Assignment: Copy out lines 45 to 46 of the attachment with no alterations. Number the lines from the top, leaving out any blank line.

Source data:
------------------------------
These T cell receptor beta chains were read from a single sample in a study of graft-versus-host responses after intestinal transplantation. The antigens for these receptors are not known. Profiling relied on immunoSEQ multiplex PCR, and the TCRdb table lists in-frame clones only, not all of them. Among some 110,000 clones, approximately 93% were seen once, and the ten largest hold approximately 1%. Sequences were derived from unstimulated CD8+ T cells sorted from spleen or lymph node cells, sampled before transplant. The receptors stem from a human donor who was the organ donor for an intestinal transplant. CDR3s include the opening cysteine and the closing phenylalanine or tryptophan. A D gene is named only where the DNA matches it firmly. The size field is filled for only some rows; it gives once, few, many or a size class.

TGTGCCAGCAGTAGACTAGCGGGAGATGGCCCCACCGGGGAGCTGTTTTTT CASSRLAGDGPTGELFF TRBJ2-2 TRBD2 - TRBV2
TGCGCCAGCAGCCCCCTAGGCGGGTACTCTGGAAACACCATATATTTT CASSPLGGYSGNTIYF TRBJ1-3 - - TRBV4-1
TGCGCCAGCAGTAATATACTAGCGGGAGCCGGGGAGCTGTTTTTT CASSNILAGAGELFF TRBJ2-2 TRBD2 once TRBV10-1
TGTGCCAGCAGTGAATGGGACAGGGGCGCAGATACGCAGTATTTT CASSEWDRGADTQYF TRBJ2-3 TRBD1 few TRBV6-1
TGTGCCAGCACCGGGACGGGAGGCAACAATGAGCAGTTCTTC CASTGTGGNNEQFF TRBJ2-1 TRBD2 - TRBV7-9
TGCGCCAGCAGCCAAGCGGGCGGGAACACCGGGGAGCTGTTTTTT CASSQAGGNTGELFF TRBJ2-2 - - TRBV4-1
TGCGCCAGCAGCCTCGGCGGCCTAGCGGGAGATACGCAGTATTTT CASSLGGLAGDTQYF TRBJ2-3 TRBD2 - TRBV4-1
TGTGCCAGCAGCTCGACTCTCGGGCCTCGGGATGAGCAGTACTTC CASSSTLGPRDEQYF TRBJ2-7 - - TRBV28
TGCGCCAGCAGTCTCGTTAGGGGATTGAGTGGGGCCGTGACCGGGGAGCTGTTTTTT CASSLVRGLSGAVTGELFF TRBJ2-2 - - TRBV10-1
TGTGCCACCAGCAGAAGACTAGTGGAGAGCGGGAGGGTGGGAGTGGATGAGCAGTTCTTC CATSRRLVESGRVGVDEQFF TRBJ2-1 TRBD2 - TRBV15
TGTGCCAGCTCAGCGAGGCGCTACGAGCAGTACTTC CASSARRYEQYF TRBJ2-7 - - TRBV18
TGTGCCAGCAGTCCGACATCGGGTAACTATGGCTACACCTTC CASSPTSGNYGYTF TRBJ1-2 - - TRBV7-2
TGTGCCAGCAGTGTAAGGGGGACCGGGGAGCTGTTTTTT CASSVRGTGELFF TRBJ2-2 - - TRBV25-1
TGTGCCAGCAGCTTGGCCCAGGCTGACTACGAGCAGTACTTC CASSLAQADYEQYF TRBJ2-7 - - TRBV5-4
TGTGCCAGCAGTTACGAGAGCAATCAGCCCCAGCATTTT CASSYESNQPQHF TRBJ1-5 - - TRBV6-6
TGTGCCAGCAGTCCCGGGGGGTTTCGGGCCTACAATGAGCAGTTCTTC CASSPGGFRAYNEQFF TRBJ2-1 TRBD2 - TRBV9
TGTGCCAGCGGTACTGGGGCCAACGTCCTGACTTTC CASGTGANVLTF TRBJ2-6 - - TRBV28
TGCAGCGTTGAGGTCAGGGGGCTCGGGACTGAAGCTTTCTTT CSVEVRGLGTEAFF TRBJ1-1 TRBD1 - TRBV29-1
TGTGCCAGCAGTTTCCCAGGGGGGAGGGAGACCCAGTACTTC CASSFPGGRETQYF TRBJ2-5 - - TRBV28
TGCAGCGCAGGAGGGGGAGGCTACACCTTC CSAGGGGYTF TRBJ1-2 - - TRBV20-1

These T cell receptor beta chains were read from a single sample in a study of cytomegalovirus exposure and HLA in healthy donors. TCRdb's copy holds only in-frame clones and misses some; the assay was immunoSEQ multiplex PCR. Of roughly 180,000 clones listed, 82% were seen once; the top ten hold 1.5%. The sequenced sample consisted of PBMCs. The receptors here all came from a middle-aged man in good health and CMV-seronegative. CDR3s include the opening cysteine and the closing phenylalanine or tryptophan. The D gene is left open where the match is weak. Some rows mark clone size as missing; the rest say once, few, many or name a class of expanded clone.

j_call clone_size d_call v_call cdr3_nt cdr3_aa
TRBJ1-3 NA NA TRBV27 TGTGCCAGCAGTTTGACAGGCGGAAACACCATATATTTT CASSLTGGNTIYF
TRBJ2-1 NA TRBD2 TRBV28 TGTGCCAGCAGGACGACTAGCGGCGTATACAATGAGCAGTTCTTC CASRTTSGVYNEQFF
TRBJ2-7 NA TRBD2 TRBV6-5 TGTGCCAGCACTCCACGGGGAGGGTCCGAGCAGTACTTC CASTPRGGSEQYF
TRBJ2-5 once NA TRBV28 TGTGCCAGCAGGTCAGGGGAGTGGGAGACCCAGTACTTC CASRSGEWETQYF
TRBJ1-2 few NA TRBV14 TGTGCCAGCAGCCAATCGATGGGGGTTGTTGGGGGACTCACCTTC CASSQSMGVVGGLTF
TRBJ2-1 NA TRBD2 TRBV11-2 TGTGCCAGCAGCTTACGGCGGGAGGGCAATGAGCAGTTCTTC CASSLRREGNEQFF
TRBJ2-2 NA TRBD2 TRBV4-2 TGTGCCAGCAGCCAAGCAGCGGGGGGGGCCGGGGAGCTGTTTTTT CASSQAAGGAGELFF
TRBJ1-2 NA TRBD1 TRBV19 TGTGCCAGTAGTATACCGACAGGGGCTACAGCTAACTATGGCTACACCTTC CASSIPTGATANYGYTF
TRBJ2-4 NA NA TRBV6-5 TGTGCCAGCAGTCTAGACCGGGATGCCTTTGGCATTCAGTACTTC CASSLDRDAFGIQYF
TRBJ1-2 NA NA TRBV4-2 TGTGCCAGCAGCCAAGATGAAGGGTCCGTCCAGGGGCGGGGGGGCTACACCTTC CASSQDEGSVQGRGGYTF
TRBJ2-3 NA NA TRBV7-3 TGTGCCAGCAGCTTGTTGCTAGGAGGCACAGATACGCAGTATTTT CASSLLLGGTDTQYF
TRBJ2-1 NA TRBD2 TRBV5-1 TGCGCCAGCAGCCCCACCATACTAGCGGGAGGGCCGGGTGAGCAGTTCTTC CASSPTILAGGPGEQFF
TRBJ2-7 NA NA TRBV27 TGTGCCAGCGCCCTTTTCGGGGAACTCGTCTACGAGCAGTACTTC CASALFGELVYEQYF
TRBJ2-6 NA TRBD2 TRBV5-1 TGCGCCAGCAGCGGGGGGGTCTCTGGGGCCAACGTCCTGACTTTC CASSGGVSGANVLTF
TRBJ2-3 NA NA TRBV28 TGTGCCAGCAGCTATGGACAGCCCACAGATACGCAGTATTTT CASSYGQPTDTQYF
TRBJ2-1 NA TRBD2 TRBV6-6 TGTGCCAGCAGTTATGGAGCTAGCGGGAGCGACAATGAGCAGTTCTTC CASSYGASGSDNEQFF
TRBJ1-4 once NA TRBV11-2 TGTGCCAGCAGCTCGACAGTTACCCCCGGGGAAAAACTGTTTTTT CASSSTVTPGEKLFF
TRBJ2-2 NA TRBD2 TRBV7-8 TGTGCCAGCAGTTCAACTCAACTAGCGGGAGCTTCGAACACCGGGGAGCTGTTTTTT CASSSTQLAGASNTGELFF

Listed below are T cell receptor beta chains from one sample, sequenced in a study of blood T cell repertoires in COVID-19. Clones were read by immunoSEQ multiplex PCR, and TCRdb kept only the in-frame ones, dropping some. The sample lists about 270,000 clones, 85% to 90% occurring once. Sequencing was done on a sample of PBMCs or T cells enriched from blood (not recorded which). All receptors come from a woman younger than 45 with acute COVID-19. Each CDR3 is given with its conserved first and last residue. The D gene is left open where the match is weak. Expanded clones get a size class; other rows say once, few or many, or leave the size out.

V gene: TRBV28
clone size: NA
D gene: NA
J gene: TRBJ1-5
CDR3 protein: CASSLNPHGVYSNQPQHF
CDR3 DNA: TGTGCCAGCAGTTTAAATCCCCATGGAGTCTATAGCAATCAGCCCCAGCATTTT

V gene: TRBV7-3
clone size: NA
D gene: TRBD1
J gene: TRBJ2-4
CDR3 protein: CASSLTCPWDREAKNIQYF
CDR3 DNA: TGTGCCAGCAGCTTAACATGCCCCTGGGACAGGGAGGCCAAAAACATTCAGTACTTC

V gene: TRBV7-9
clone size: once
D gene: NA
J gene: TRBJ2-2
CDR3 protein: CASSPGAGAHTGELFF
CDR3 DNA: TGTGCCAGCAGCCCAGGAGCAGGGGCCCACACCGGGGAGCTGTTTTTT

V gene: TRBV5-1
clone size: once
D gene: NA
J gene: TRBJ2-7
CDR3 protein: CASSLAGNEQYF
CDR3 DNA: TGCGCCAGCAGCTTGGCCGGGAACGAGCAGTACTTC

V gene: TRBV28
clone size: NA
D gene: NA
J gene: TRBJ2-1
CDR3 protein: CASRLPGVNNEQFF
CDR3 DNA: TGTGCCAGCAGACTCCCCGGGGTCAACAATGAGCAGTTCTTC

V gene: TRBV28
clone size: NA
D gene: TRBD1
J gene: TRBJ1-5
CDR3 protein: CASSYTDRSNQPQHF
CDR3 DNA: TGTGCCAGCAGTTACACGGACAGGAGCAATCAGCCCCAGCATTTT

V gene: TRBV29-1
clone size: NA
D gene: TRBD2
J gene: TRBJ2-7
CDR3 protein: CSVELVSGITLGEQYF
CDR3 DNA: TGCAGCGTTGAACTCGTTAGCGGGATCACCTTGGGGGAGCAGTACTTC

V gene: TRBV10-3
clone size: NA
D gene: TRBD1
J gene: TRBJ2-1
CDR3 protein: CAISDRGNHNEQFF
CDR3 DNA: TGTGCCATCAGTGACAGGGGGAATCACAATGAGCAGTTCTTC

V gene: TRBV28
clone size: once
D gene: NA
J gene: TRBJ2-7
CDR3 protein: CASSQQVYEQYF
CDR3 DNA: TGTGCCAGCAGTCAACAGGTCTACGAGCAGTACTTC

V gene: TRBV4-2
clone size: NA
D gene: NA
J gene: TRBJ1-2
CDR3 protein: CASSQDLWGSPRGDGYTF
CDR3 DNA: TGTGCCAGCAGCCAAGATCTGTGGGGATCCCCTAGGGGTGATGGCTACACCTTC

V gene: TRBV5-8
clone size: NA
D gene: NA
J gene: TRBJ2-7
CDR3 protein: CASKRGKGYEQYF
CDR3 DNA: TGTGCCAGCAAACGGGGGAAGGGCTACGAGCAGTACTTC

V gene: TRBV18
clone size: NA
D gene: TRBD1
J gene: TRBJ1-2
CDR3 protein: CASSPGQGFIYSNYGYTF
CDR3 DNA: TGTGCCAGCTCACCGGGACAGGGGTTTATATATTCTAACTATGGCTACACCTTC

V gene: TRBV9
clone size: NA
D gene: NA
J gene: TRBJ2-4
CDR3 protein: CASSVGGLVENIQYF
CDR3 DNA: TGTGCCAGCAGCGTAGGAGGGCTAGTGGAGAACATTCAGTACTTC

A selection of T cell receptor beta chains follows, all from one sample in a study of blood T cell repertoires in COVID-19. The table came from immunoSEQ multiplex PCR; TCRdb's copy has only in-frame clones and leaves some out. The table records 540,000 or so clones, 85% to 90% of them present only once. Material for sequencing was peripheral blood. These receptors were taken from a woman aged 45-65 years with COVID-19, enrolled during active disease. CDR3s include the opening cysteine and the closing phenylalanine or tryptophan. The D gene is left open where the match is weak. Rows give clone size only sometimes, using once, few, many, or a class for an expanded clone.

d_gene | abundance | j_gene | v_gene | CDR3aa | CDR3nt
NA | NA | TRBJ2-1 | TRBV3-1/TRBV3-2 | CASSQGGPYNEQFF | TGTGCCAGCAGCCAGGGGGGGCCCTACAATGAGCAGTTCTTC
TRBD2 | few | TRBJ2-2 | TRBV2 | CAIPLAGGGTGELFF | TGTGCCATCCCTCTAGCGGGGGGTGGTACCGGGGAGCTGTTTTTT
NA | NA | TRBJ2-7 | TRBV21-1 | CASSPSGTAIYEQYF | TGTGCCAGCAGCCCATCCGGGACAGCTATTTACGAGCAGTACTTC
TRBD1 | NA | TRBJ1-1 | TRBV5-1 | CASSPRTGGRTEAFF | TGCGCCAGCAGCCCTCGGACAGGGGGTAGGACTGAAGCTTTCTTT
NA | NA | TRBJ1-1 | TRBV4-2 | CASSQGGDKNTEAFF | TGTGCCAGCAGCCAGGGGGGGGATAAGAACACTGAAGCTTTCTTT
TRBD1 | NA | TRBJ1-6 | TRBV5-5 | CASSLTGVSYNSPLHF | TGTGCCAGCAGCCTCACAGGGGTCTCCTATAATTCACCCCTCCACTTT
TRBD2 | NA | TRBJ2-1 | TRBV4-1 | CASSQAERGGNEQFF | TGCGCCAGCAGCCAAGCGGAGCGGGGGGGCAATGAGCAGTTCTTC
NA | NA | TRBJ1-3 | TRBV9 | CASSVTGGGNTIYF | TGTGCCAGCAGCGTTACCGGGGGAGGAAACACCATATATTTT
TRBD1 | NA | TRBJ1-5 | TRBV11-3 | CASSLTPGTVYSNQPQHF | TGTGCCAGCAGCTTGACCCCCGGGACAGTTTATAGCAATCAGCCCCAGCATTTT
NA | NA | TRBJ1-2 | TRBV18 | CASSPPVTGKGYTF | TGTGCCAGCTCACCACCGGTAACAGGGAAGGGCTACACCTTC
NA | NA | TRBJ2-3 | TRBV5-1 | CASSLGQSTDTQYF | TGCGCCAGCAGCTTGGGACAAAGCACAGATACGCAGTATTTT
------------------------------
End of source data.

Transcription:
D gene: NA
J gene: TRBJ1-5